Feelings, Thinking and the Brain’s Gateway

We’re bringing up our children at a time of explosive change. It will affect the way they will live and work, the jobs they will do and the workplaces they’ll go into. This change isn’t just something they’ll have to cope with in the future. It’s affecting them now – in the technology they use, in the way they communicate and in the way that they learn.

For parents and teachers, this can be confusing, exciting and liberating – all at once. It’s challenging, too. For educators, the challenge is not to be mere bystanders who witness change, but who embrace it. Otherwise, we run the risk of our children falling behind.

That’s why Independent Schools Victoria (ISV) shares with teachers and parents the latest developments and ideas from leading educators and researchers, experts who focus on not only what students need to know, but also how they can develop their own capacity to learn and to become independent thinkers.

One of the leading figures in the field of cognitive behaviour and emotional intelligence is Professor Ruth Deakin Crick, whose research into learning strategies and analytics will be shared with educators and parents at an ISV conference next month.

A focus of her work is on how a person’s emotions – their mental disposition – influence the way that their brain functions. She and other researchers explore how advances in neuroscience are highlighting connections between emotion, social functioning, and decision-making. These advances have the potential to revolutionise our understanding of the role of a student’s emotions or mental disposition in education.

What we know about the brain and the process of acquitting knowledge in schools – learning, attention, memory, decision-making and social functioning – are profoundly affected by the processes of emotional thought.

Teachers who are aware of this can ensure that skills and knowledge are transferred from the structured school environment to real-world decision-making, because they provide an emotional rudder to guide judgment and action.

The Independent Thinkers Conference will elaborate on this understanding of the correlation between emotions and thinking strategies.

This understanding means that educators are increasingly abandoning old-fashioned approaches to teaching and classroom structures. Instead, students are encouraged to think independently about problem solving, to understand how they learn, and to be able to articulate the value that they can bring to a project, school or workplace.

Through this safe environment and early adaptation, students are allowed to explore their ‘entrepreneurial’ side to ensure their characteristics do not become fixed to one notion or mindset. They are less likely to say ‘I’m no good at maths or science’. Instead, their brains become a gateway to the wider world.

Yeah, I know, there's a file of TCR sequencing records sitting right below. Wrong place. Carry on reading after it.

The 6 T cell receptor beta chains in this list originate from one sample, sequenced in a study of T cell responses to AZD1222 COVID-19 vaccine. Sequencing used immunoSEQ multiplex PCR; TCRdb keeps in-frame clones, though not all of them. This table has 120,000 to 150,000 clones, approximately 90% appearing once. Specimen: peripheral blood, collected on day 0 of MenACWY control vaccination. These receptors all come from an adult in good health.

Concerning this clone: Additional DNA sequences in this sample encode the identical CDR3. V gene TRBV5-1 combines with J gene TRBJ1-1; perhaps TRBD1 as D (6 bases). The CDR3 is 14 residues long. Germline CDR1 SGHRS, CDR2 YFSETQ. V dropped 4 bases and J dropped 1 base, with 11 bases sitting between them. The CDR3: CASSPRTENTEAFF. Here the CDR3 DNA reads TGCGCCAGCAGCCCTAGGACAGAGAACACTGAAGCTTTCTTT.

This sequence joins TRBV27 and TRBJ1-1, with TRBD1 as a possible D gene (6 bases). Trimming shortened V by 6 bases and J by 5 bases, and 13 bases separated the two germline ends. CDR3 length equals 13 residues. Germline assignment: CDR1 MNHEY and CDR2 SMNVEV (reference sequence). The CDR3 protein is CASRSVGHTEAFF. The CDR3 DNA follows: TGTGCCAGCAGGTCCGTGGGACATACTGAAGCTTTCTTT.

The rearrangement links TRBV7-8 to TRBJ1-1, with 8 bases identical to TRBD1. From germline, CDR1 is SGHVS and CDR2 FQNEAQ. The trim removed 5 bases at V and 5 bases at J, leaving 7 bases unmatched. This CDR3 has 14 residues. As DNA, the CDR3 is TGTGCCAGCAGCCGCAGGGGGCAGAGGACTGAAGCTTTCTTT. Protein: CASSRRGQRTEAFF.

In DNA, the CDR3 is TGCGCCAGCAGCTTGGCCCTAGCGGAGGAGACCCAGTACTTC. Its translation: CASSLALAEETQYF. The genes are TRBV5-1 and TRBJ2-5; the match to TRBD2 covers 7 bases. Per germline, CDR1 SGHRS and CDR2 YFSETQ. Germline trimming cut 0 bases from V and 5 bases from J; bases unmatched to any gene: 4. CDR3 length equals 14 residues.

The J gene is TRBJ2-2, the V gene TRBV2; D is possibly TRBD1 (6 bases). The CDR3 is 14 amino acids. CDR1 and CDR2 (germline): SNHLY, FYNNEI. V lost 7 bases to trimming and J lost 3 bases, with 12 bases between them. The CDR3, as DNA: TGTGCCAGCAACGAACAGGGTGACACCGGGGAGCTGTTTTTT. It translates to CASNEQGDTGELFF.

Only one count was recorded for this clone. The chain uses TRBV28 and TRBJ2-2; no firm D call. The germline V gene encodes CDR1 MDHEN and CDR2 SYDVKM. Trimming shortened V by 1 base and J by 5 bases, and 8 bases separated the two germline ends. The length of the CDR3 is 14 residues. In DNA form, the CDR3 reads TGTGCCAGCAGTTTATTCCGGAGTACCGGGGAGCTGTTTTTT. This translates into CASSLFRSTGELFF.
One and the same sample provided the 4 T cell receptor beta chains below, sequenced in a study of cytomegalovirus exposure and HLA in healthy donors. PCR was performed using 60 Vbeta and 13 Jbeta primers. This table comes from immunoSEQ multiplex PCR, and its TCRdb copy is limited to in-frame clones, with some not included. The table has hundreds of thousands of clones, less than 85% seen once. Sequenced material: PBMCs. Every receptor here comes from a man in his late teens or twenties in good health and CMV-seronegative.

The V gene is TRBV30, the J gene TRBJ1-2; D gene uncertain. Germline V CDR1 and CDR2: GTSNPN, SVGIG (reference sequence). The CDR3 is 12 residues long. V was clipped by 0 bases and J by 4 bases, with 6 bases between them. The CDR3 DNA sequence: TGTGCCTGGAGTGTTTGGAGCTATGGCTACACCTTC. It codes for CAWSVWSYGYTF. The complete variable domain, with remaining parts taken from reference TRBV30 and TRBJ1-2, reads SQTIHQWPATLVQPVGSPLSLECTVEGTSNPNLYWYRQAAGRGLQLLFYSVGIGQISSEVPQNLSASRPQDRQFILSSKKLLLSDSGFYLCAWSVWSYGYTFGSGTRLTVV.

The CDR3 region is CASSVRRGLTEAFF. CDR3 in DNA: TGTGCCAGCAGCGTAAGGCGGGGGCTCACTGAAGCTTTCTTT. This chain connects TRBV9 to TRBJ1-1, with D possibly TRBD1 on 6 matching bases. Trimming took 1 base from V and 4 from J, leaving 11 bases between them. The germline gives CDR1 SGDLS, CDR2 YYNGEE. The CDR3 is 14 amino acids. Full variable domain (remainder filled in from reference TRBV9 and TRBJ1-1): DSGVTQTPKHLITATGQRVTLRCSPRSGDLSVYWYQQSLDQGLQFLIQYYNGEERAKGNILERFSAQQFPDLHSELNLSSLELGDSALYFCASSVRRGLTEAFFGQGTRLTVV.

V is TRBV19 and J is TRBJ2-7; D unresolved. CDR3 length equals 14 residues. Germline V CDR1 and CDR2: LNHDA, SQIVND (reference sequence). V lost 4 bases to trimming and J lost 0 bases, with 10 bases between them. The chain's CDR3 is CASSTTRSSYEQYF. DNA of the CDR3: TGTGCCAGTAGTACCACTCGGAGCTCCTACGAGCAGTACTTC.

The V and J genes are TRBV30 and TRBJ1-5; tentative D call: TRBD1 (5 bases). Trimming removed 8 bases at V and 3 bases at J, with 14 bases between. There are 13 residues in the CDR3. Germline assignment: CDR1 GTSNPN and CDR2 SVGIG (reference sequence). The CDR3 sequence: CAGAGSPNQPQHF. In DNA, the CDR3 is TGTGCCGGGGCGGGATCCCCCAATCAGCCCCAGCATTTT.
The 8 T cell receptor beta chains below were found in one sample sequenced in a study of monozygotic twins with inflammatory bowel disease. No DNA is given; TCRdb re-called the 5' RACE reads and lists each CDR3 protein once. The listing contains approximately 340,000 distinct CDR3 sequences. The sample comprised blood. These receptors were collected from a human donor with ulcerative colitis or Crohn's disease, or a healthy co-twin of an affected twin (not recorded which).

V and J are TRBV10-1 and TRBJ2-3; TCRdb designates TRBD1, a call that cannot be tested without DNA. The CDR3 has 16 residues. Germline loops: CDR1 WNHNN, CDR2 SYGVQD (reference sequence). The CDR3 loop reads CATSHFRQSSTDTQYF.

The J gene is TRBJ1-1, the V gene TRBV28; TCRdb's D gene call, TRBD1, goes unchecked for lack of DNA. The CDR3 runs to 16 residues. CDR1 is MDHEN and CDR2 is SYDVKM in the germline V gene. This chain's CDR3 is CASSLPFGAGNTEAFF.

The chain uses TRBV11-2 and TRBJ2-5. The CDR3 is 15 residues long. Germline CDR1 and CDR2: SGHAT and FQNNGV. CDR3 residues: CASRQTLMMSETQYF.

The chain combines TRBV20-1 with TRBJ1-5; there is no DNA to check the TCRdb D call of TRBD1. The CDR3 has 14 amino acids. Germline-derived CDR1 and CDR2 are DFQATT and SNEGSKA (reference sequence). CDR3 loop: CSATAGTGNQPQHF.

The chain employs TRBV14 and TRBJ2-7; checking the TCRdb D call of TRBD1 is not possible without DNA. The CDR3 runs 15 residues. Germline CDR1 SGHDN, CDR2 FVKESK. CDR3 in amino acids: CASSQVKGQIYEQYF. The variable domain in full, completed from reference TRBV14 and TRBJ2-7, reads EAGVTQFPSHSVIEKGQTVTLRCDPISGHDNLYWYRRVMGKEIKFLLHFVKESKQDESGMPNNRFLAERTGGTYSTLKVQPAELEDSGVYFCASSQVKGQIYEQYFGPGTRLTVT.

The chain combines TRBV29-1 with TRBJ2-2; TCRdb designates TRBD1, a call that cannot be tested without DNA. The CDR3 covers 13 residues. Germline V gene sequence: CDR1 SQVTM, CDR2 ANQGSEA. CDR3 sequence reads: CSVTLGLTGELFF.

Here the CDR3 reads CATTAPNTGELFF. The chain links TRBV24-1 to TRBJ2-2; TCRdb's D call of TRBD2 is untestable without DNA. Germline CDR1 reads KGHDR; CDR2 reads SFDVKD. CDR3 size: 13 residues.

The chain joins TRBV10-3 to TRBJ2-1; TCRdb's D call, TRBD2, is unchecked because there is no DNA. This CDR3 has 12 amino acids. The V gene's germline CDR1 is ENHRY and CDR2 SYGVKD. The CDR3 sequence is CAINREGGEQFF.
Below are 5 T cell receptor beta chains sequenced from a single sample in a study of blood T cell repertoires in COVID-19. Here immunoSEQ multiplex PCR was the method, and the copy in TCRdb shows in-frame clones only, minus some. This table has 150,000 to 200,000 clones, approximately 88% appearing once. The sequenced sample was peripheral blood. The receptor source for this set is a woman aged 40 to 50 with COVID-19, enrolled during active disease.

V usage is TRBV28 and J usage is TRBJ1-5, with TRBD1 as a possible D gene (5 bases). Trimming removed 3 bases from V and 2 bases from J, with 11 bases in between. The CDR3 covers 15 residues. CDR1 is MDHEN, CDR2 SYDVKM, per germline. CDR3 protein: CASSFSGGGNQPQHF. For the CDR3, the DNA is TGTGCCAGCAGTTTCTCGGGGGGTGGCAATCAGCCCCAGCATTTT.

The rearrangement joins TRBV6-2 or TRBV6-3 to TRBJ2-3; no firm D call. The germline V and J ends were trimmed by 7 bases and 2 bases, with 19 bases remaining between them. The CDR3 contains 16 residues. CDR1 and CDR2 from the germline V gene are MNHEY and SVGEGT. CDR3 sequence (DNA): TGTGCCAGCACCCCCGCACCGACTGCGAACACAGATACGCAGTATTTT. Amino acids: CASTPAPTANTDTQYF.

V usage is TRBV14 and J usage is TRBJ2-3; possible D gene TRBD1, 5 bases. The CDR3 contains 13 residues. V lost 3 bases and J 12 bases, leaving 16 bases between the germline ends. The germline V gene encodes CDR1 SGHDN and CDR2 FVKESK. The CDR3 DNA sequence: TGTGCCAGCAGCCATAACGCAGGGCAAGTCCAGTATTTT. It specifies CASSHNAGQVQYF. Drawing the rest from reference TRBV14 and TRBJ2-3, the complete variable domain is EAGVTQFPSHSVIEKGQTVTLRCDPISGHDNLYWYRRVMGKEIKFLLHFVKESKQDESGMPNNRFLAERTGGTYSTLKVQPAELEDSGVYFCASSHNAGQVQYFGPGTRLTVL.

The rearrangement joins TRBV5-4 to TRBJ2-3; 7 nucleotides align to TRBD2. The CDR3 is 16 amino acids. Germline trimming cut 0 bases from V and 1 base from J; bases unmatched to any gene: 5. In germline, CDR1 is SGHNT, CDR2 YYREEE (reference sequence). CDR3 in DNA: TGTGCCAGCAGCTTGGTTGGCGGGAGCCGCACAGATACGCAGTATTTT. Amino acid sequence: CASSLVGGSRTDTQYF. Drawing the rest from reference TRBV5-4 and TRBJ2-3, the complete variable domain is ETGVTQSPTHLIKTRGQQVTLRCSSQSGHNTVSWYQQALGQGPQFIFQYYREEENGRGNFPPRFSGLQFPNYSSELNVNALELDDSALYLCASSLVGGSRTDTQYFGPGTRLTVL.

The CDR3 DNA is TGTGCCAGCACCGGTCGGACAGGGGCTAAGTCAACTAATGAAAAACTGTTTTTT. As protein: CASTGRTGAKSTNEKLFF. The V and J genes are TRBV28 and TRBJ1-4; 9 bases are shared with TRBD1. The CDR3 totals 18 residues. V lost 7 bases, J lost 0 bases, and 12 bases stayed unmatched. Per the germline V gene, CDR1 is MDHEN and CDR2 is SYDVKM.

A local project where this has been executed is between Flinders Christian Community College students and Frankston City Council. Students’ interest in parkour, a modern urban sport, has become the focus of a unique curriculum project. Supported by their teachers, but led by students, it also involved the Australian Parkour Association and Playce (an organisation who designs and builds playgrounds and parkour spaces), and involved students proposing an upgrade to a local park.

It was implemented as part of the curriculum that encourages students to connect with local organisations and industry experts to experience real-world decision-making. Along the way they recognise their own skills, learn new ones, and develop strategies that support their ability to analyse risks and make timely decisions. It showcases how students think and engage in learning.

Students can learn about how they learn though a tool developed by Professor Deakin Crick, known as the Crick Learning for Resilient Agency profile (CLARA). This is a self-assessment instrument that rates qualities or dispositions involving ‘thinking, feeling and doing’. Students map their responses, review their profile and develop a greater understanding of their orientation to learning. More importantly, they can see how that might be enhanced.

We are excited that Professor Deakin Crick will take part in our Independent Thinkers Conference, where she will present her internationally-recognised work emanating from the University of Bristol’s Graduate School of Education.

Participants will have the opportunity to undertake the CLARA profile prior to the conference so that they can relate their personal results to the information shared on the day.

Interested participants should book now to avoid disappointment.

Event Details:

Seminar: Independent Thinkers Conference: Harnessing the Neuroscience of Learning

Date: Tuesday 31 May 2016

Time: 9.00 am – 3.45 pm

Location: Park Hyatt, 1 Parliament Place, East Melbourne

Cost: $360.00

To register for this seminar, visit the Independent Schools Victoria Professional Learning page and follow the link to Curriculum – Pedagogy.

For registration enquiries, please contact The Development Centre on (03) 9825 7240.

For conference content enquiries, please contact Lili-Ann Kriegler via email or on (03) 98257241 or Christine Lizzul via email or on (03) 9827 7272.